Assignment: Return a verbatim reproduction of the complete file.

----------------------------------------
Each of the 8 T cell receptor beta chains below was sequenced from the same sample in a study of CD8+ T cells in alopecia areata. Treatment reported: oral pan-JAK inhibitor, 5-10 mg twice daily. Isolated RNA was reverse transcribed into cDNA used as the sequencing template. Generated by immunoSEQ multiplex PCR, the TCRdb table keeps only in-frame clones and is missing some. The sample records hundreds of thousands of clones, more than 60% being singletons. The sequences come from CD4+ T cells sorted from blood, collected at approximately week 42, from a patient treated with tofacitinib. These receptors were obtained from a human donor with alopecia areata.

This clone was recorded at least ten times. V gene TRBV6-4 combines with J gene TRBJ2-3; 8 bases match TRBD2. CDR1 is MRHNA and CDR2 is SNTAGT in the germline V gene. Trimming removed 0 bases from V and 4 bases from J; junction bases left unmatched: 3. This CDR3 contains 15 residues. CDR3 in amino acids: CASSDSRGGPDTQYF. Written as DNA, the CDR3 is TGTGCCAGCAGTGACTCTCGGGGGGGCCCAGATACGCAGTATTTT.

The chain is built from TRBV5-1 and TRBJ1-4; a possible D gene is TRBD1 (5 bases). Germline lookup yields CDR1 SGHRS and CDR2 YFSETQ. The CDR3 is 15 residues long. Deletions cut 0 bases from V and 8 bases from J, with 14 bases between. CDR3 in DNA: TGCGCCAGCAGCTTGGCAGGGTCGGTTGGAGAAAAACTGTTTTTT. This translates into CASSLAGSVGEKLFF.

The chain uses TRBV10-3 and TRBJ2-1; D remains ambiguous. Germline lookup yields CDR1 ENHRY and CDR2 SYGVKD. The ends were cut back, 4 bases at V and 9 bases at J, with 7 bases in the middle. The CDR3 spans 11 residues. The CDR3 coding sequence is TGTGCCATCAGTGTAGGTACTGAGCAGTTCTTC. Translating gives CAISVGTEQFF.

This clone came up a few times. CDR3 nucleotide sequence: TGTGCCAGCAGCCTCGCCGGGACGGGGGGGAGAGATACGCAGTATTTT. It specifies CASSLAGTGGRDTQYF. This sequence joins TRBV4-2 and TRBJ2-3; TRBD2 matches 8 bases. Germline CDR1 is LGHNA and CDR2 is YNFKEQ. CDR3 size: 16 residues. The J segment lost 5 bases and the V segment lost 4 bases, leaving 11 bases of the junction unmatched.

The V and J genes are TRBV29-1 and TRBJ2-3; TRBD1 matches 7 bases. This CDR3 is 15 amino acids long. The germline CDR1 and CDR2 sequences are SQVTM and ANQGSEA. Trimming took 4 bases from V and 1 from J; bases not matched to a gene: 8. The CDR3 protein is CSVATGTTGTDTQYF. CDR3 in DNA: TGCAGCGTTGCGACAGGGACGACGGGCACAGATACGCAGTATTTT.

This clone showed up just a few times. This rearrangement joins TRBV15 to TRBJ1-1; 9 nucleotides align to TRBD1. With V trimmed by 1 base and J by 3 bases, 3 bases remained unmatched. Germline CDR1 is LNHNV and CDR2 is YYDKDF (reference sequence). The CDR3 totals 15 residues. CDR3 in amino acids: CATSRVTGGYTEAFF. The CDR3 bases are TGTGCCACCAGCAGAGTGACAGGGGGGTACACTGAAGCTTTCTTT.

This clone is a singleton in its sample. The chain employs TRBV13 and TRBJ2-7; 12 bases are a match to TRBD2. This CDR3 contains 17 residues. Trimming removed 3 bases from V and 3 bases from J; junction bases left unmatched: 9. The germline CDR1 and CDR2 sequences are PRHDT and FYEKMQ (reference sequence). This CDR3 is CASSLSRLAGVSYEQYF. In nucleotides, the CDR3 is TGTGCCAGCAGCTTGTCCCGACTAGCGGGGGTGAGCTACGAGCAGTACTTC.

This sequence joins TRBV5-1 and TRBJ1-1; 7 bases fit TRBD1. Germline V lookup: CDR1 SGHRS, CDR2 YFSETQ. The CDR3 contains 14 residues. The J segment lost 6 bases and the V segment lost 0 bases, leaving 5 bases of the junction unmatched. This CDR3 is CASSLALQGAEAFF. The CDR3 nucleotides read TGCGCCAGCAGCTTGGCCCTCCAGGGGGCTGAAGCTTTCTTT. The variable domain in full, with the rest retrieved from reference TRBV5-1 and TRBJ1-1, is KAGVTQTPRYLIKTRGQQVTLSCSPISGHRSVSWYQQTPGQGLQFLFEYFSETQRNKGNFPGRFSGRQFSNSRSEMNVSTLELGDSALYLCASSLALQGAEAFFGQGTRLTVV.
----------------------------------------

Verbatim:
Each of the 8 T cell receptor beta chains below was sequenced from the same sample in a study of CD8+ T cells in alopecia areata. Treatment reported: oral pan-JAK inhibitor, 5-10 mg twice daily. Isolated RNA was reverse transcribed into cDNA used as the sequencing template. Generated by immunoSEQ multiplex PCR, the TCRdb table keeps only in-frame clones and is missing some. The sample records hundreds of thousands of clones, more than 60% being singletons. The sequences come from CD4+ T cells sorted from blood, collected at approximately week 42, from a patient treated with tofacitinib. These receptors were obtained from a human donor with alopecia areata.

This clone was recorded at least ten times. V gene TRBV6-4 combines with J gene TRBJ2-3; 8 bases match TRBD2. CDR1 is MRHNA and CDR2 is SNTAGT in the germline V gene. Trimming removed 0 bases from V and 4 bases from J; junction bases left unmatched: 3. This CDR3 contains 15 residues. CDR3 in amino acids: CASSDSRGGPDTQYF. Written as DNA, the CDR3 is TGTGCCAGCAGTGACTCTCGGGGGGGCCCAGATACGCAGTATTTT.

The chain is built from TRBV5-1 and TRBJ1-4; a possible D gene is TRBD1 (5 bases). Germline lookup yields CDR1 SGHRS and CDR2 YFSETQ. The CDR3 is 15 residues long. Deletions cut 0 bases from V and 8 bases from J, with 14 bases between. CDR3 in DNA: TGCGCCAGCAGCTTGGCAGGGTCGGTTGGAGAAAAACTGTTTTTT. This translates into CASSLAGSVGEKLFF.

The chain uses TRBV10-3 and TRBJ2-1; D remains ambiguous. Germline lookup yields CDR1 ENHRY and CDR2 SYGVKD. The ends were cut back, 4 bases at V and 9 bases at J, with 7 bases in the middle. The CDR3 spans 11 residues. The CDR3 coding sequence is TGTGCCATCAGTGTAGGTACTGAGCAGTTCTTC. Translating gives CAISVGTEQFF.

This clone came up a few times. CDR3 nucleotide sequence: TGTGCCAGCAGCCTCGCCGGGACGGGGGGGAGAGATACGCAGTATTTT. It specifies CASSLAGTGGRDTQYF. This sequence joins TRBV4-2 and TRBJ2-3; TRBD2 matches 8 bases. Germline CDR1 is LGHNA and CDR2 is YNFKEQ. CDR3 size: 16 residues. The J segment lost 5 bases and the V segment lost 4 bases, leaving 11 bases of the junction unmatched.

The V and J genes are TRBV29-1 and TRBJ2-3; TRBD1 matches 7 bases. This CDR3 is 15 amino acids long. The germline CDR1 and CDR2 sequences are SQVTM and ANQGSEA. Trimming took 4 bases from V and 1 from J; bases not matched to a gene: 8. The CDR3 protein is CSVATGTTGTDTQYF. CDR3 in DNA: TGCAGCGTTGCGACAGGGACGACGGGCACAGATACGCAGTATTTT.

This clone showed up just a few times. This rearrangement joins TRBV15 to TRBJ1-1; 9 nucleotides align to TRBD1. With V trimmed by 1 base and J by 3 bases, 3 bases remained unmatched. Germline CDR1 is LNHNV and CDR2 is YYDKDF (reference sequence). The CDR3 totals 15 residues. CDR3 in amino acids: CATSRVTGGYTEAFF. The CDR3 bases are TGTGCCACCAGCAGAGTGACAGGGGGGTACACTGAAGCTTTCTTT.

This clone is a singleton in its sample. The chain employs TRBV13 and TRBJ2-7; 12 bases are a match to TRBD2. This CDR3 contains 17 residues. Trimming removed 3 bases from V and 3 bases from J; junction bases left unmatched: 9. The germline CDR1 and CDR2 sequences are PRHDT and FYEKMQ (reference sequence). This CDR3 is CASSLSRLAGVSYEQYF. In nucleotides, the CDR3 is TGTGCCAGCAGCTTGTCCCGACTAGCGGGGGTGAGCTACGAGCAGTACTTC.

This sequence joins TRBV5-1 and TRBJ1-1; 7 bases fit TRBD1. Germline V lookup: CDR1 SGHRS, CDR2 YFSETQ. The CDR3 contains 14 residues. The J segment lost 6 bases and the V segment lost 0 bases, leaving 5 bases of the junction unmatched. This CDR3 is CASSLALQGAEAFF. The CDR3 nucleotides read TGCGCCAGCAGCTTGGCCCTCCAGGGGGCTGAAGCTTTCTTT. The variable domain in full, with the rest retrieved from reference TRBV5-1 and TRBJ1-1, is KAGVTQTPRYLIKTRGQQVTLSCSPISGHRSVSWYQQTPGQGLQFLFEYFSETQRNKGNFPGRFSGRQFSNSRSEMNVSTLELGDSALYLCASSLALQGAEAFFGQGTRLTVV.